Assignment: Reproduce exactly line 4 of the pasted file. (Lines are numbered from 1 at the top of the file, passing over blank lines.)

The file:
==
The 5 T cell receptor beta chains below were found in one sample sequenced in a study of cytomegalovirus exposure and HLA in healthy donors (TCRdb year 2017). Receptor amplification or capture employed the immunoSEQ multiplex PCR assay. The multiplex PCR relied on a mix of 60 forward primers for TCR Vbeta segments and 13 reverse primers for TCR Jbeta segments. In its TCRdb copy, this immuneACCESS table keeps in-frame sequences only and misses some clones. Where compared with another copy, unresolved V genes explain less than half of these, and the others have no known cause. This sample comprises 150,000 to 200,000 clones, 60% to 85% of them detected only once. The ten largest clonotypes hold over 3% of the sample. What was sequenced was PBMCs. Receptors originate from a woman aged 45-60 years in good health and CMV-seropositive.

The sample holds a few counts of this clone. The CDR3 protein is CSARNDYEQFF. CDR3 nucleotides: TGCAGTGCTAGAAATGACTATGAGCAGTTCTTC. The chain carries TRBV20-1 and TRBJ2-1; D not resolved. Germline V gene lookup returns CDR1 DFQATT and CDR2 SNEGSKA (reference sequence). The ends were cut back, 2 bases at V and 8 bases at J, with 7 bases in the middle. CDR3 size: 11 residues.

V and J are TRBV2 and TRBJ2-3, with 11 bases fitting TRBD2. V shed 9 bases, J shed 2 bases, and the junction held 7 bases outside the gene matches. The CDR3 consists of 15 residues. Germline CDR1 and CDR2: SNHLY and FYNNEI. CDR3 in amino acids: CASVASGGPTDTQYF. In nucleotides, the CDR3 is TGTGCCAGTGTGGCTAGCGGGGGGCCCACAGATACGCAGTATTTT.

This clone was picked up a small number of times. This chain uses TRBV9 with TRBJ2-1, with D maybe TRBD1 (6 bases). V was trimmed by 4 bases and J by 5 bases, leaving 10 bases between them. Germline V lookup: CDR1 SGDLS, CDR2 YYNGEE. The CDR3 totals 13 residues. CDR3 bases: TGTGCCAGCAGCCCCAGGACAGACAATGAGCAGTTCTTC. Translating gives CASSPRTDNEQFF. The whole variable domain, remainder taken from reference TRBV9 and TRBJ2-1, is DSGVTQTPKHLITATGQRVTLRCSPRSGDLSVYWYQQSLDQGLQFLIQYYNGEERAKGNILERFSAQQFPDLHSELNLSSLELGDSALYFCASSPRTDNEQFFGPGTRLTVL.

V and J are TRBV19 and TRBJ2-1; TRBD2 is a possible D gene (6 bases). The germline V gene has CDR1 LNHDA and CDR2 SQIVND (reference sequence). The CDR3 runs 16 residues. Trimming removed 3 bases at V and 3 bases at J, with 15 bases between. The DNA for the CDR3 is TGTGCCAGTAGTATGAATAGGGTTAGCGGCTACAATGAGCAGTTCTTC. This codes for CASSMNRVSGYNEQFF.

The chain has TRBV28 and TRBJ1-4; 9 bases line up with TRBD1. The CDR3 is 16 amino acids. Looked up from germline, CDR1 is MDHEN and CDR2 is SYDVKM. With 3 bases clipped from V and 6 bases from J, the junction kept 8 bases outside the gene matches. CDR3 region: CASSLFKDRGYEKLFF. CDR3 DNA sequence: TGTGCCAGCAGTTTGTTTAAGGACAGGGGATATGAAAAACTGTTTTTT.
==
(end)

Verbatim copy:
This clone was picked up a small number of times. This chain uses TRBV9 with TRBJ2-1, with D maybe TRBD1 (6 bases). V was trimmed by 4 bases and J by 5 bases, leaving 10 bases between them. Germline V lookup: CDR1 SGDLS, CDR2 YYNGEE. The CDR3 totals 13 residues. CDR3 bases: TGTGCCAGCAGCCCCAGGACAGACAATGAGCAGTTCTTC. Translating gives CASSPRTDNEQFF. The whole variable domain, remainder taken from reference TRBV9 and TRBJ2-1, is DSGVTQTPKHLITATGQRVTLRCSPRSGDLSVYWYQQSLDQGLQFLIQYYNGEERAKGNILERFSAQQFPDLHSELNLSSLELGDSALYFCASSPRTDNEQFFGPGTRLTVL.